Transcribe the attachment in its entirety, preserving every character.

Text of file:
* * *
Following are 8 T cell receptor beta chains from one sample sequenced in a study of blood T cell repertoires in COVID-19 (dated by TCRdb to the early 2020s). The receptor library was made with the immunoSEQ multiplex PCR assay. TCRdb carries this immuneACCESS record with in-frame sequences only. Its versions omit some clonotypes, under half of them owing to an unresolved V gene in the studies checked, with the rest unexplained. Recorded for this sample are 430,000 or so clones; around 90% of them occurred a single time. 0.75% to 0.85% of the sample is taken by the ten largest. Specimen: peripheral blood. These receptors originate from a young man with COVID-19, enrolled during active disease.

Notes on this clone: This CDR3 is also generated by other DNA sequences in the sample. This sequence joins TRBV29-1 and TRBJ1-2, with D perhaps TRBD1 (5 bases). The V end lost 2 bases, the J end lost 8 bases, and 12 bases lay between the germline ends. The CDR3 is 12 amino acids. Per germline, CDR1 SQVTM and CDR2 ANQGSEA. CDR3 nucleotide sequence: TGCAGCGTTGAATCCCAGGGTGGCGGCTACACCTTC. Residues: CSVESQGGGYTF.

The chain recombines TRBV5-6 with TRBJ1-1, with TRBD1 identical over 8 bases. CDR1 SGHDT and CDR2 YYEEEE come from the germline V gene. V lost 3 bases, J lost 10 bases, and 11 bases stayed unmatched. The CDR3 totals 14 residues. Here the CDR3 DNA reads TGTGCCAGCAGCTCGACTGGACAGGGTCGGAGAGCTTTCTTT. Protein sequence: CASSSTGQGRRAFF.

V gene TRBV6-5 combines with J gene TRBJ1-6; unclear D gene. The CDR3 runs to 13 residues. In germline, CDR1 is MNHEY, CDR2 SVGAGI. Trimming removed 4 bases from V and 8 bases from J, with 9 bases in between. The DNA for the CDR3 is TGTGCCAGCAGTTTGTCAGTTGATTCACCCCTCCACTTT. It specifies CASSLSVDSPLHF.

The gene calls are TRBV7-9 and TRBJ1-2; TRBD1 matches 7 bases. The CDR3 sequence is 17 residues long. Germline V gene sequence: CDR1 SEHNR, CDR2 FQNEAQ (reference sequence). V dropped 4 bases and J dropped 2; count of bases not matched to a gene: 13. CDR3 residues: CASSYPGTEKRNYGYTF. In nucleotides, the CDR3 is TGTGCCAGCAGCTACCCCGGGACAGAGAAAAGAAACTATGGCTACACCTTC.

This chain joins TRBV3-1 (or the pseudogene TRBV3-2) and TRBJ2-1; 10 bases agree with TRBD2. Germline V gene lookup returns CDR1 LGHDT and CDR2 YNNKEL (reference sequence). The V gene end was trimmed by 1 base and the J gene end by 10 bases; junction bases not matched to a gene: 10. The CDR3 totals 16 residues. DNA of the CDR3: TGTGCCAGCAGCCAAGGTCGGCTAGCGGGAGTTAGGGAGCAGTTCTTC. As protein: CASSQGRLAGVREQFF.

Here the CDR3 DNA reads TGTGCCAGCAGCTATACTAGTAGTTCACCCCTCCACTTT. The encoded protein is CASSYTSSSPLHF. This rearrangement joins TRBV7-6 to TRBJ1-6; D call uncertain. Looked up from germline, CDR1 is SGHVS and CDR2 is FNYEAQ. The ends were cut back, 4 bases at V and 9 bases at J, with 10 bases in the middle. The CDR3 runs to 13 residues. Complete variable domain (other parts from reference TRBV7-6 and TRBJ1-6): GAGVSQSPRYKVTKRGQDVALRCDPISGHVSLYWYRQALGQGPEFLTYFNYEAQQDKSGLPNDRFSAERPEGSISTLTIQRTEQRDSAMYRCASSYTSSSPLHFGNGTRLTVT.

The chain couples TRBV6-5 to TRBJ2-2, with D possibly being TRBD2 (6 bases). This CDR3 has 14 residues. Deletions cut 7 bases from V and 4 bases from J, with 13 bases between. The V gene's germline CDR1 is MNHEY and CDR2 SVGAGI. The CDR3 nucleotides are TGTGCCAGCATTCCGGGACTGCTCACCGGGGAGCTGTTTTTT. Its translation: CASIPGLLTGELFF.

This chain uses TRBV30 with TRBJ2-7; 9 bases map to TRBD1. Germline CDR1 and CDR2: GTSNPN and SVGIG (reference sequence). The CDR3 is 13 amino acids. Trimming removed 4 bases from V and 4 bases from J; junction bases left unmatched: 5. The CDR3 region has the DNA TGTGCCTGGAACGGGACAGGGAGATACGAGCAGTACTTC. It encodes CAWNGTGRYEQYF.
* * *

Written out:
Following are 8 T cell receptor beta chains from one sample sequenced in a study of blood T cell repertoires in COVID-19 (dated by TCRdb to the early 2020s). The receptor library was made with the immunoSEQ multiplex PCR assay. TCRdb carries this immuneACCESS record with in-frame sequences only. Its versions omit some clonotypes, under half of them owing to an unresolved V gene in the studies checked, with the rest unexplained. Recorded for this sample are 430,000 or so clones; around 90% of them occurred a single time. 0.75% to 0.85% of the sample is taken by the ten largest. Specimen: peripheral blood. These receptors originate from a young man with COVID-19, enrolled during active disease.

Notes on this clone: This CDR3 is also generated by other DNA sequences in the sample. This sequence joins TRBV29-1 and TRBJ1-2, with D perhaps TRBD1 (5 bases). The V end lost 2 bases, the J end lost 8 bases, and 12 bases lay between the germline ends. The CDR3 is 12 amino acids. Per germline, CDR1 SQVTM and CDR2 ANQGSEA. CDR3 nucleotide sequence: TGCAGCGTTGAATCCCAGGGTGGCGGCTACACCTTC. Residues: CSVESQGGGYTF.

The chain recombines TRBV5-6 with TRBJ1-1, with TRBD1 identical over 8 bases. CDR1 SGHDT and CDR2 YYEEEE come from the germline V gene. V lost 3 bases, J lost 10 bases, and 11 bases stayed unmatched. The CDR3 totals 14 residues. Here the CDR3 DNA reads TGTGCCAGCAGCTCGACTGGACAGGGTCGGAGAGCTTTCTTT. Protein sequence: CASSSTGQGRRAFF.

V gene TRBV6-5 combines with J gene TRBJ1-6; unclear D gene. The CDR3 runs to 13 residues. In germline, CDR1 is MNHEY, CDR2 SVGAGI. Trimming removed 4 bases from V and 8 bases from J, with 9 bases in between. The DNA for the CDR3 is TGTGCCAGCAGTTTGTCAGTTGATTCACCCCTCCACTTT. It specifies CASSLSVDSPLHF.

The gene calls are TRBV7-9 and TRBJ1-2; TRBD1 matches 7 bases. The CDR3 sequence is 17 residues long. Germline V gene sequence: CDR1 SEHNR, CDR2 FQNEAQ (reference sequence). V dropped 4 bases and J dropped 2; count of bases not matched to a gene: 13. CDR3 residues: CASSYPGTEKRNYGYTF. In nucleotides, the CDR3 is TGTGCCAGCAGCTACCCCGGGACAGAGAAAAGAAACTATGGCTACACCTTC.

This chain joins TRBV3-1 (or the pseudogene TRBV3-2) and TRBJ2-1; 10 bases agree with TRBD2. Germline V gene lookup returns CDR1 LGHDT and CDR2 YNNKEL (reference sequence). The V gene end was trimmed by 1 base and the J gene end by 10 bases; junction bases not matched to a gene: 10. The CDR3 totals 16 residues. DNA of the CDR3: TGTGCCAGCAGCCAAGGTCGGCTAGCGGGAGTTAGGGAGCAGTTCTTC. As protein: CASSQGRLAGVREQFF.

Here the CDR3 DNA reads TGTGCCAGCAGCTATACTAGTAGTTCACCCCTCCACTTT. The encoded protein is CASSYTSSSPLHF. This rearrangement joins TRBV7-6 to TRBJ1-6; D call uncertain. Looked up from germline, CDR1 is SGHVS and CDR2 is FNYEAQ. The ends were cut back, 4 bases at V and 9 bases at J, with 10 bases in the middle. The CDR3 runs to 13 residues. Complete variable domain (other parts from reference TRBV7-6 and TRBJ1-6): GAGVSQSPRYKVTKRGQDVALRCDPISGHVSLYWYRQALGQGPEFLTYFNYEAQQDKSGLPNDRFSAERPEGSISTLTIQRTEQRDSAMYRCASSYTSSSPLHFGNGTRLTVT.

The chain couples TRBV6-5 to TRBJ2-2, with D possibly being TRBD2 (6 bases). This CDR3 has 14 residues. Deletions cut 7 bases from V and 4 bases from J, with 13 bases between. The V gene's germline CDR1 is MNHEY and CDR2 SVGAGI. The CDR3 nucleotides are TGTGCCAGCATTCCGGGACTGCTCACCGGGGAGCTGTTTTTT. Its translation: CASIPGLLTGELFF.

This chain uses TRBV30 with TRBJ2-7; 9 bases map to TRBD1. Germline CDR1 and CDR2: GTSNPN and SVGIG (reference sequence). The CDR3 is 13 amino acids. Trimming removed 4 bases from V and 4 bases from J; junction bases left unmatched: 5. The CDR3 region has the DNA TGTGCCTGGAACGGGACAGGGAGATACGAGCAGTACTTC. It encodes CAWNGTGRYEQYF.